<h3>(2) DeSean Jackson</h3>
Desean Jackson Complete Highlights 3 (via ronenlish1)
Miner Niner presents the case for Desean.
Perhaps no other skill player in Cal history instilled as much fear and respect into opposing defenses and special teams coverages as DeSean Jackson. Opening day starter as a true freshman. His first two career touches went for touchdowns against Sacramento State. Led the Bears in receiving as a sophmore with 59 catches for 1,060 yards and nine touchdowns as set a Cal record with four punt returns for touchdowns. Perhaps his greatest play was a 77 yard punt return against Tennessee in 2007 that went for a touchdown. Some consider him an enigma during his Junior year, in which the Cal football team collapsed in the second half of the season, however, his overall body of work is not to be ignored. He departed holding Pac-10 records for punts returned for a touchdown both in a season (four), and in a career (six). Jackson ranks third all-time at California for receiving yards with 2,423 and receiving touchdowns with 22. He is sixth in receptions (162). Jackson finished with 52 career plays of 20 yards or more, making up 23 percent of his 226 touches.
Desean Jackson Complete Highlights 1 (via ronenlish1)
<h3>(15) Justin Cobbs</h3>
In our Remembering the Seniors post we reflect on our favorite moments of Justin Cobbs' career. There were many favorite moments from this past season, but none bigger than this:
Ruey Yen: Maybe it's because he came to Cal as a transfer, but every since he was able to get on the floor, Justin Cobbs has produced for the Golden Bears - playing nearly 35 minutes a game with at least a dozen+ points and 5 dimes. Of course, Cobbs also steadily improved his game over the year to become the most consistent player for the Bears in his senior year. A combo guard that was forced to become more of a pure passer later in his career, there is no doubt that those buzzer beaters that Leland alluded to will be what Cal fans remember (or see the in replays) for years to come. The play where he takes one step inside the 3 point line and then elevate to take that high arching jumper has produce the same sequence of thoughts in my head every time. It goes from "why did he settle for that shot" to "maybe it will go in" to "he's done it again! [or "I knew that was a terrible shot"]. One thing that you can count on Justin Cobbs is that he will be the one taking that final shot...including the very last one of the Mike Montgomery era at Cal.
Vlad Belo: I will remember Justin Cobbs as clutch. His game winning shots at Oregon in 2013 and against #1 Arizona this year are memorable moments not only for his career but also two if the most memorable moments of the Mike Montgomery era. Cobbs was a guy who WANTED the ball at the end of the game to take the last shot.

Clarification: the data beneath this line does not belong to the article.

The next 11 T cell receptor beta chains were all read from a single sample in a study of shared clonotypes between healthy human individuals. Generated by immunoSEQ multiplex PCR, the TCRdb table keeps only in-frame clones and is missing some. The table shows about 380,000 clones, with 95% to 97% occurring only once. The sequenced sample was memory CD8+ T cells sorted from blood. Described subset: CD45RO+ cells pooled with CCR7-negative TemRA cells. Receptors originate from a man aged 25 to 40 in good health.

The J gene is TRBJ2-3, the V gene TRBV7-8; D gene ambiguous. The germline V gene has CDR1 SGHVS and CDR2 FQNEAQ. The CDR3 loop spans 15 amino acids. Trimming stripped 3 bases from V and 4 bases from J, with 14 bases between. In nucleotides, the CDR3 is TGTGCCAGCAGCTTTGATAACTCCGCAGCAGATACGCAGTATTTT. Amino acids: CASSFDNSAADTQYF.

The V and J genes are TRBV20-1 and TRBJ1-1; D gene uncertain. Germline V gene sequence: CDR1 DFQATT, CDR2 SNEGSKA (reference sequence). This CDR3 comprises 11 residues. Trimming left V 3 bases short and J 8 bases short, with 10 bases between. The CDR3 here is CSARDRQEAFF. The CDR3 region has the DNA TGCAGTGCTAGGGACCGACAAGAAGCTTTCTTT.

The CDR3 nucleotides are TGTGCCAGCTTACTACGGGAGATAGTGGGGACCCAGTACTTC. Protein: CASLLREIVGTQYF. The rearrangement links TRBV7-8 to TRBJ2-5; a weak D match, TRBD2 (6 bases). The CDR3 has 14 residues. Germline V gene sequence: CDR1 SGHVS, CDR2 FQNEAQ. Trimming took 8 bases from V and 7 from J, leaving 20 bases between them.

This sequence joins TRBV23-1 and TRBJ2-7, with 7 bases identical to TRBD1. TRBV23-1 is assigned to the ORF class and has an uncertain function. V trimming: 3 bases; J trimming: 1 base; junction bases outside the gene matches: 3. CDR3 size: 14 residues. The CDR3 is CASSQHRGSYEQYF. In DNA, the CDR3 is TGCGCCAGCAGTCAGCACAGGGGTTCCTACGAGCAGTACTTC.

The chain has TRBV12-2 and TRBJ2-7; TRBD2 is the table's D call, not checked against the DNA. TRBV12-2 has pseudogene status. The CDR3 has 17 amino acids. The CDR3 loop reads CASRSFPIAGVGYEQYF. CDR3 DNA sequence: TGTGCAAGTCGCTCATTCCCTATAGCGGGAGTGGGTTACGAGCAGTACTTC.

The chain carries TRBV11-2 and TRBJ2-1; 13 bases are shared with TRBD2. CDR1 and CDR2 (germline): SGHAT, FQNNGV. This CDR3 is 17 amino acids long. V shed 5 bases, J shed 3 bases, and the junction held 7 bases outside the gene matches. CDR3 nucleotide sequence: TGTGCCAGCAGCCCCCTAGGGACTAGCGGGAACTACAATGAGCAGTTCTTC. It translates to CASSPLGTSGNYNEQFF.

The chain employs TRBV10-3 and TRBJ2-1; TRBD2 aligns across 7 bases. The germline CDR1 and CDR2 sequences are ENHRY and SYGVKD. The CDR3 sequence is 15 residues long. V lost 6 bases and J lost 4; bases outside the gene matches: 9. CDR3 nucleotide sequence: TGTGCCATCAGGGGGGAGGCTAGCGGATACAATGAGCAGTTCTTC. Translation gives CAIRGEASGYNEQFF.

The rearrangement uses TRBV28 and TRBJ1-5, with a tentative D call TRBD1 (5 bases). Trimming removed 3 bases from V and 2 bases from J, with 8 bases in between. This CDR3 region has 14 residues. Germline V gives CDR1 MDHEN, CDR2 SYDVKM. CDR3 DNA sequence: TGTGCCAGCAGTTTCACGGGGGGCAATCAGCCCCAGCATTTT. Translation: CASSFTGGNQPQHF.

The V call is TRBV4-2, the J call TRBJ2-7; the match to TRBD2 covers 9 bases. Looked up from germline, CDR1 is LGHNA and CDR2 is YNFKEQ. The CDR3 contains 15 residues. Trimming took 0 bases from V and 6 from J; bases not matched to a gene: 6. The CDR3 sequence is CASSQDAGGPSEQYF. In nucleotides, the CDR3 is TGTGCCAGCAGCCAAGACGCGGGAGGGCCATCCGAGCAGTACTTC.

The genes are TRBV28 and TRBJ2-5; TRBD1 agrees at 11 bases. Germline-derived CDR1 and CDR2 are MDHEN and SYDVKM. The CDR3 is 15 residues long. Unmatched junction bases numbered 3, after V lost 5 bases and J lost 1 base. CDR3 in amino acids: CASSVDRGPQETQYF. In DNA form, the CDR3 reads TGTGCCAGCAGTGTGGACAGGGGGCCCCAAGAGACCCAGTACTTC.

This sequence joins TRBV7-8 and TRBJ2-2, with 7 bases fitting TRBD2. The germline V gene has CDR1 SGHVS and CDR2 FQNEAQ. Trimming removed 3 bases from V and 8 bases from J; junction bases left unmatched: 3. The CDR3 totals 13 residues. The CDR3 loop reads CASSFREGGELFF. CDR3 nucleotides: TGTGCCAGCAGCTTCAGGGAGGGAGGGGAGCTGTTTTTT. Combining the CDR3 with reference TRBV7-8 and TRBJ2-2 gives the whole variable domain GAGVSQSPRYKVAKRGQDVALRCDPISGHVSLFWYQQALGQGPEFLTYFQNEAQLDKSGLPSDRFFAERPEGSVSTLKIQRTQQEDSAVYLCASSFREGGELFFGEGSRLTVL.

More often than not, Cobbs was a steadying influence on the floor, a good floor leader. Monty trusted him and that gave me confidence I'm him as well. And while he wasn't quite Jerome Randle at the FT line (who is?!?), there was no one these last two years I wanted to see at the line late in games more than Cobbs.
Avinash Kunnath: Justin will always be a favorite Golden Bear of mine considering the load we put on him the past two seasons. Whether he liked it or not, anytime he stepped onto the court he had to be the leader because no one else could be. And I think he performed very well given the talent he had to work with. This year he had two bigs who rarely posted up, a bunch of wings who struggled to shoot, and a head coach who was mentally pondering about the best fishing spots along the West Coast next few years. That's a load for any point guard to handle, and it gets even worse when our five-minute offense pretty much became "let Justin do something with the ball". Somehow this team nearly went to the tournament anyway and was a few bounces away from the Dance (nail a shot against ASU or Colorado or Utah here and there...).
So I really appreciate that about him. He had to shoulder the offensive load on a team bereft of offensively gifted players, play WAY too many minutes (particularly his junior year, when he and Allen Crabbe sat maybe for 3-4 minutes a game), and still ended up producing extremely efficient offensive seasons. He was probably more comfortable shooting rather than distributing, but he grew into his role as the primary point guard and kept them from completely unraveling when things got tough. He took each loss in his final month with Cal extremely hard, knowing how perilously close we were to falling off the bubble. It was saddening but really endearing, and I'll miss watching him lead the Bears.
I just wish he didn't have to do so much heavy lifting.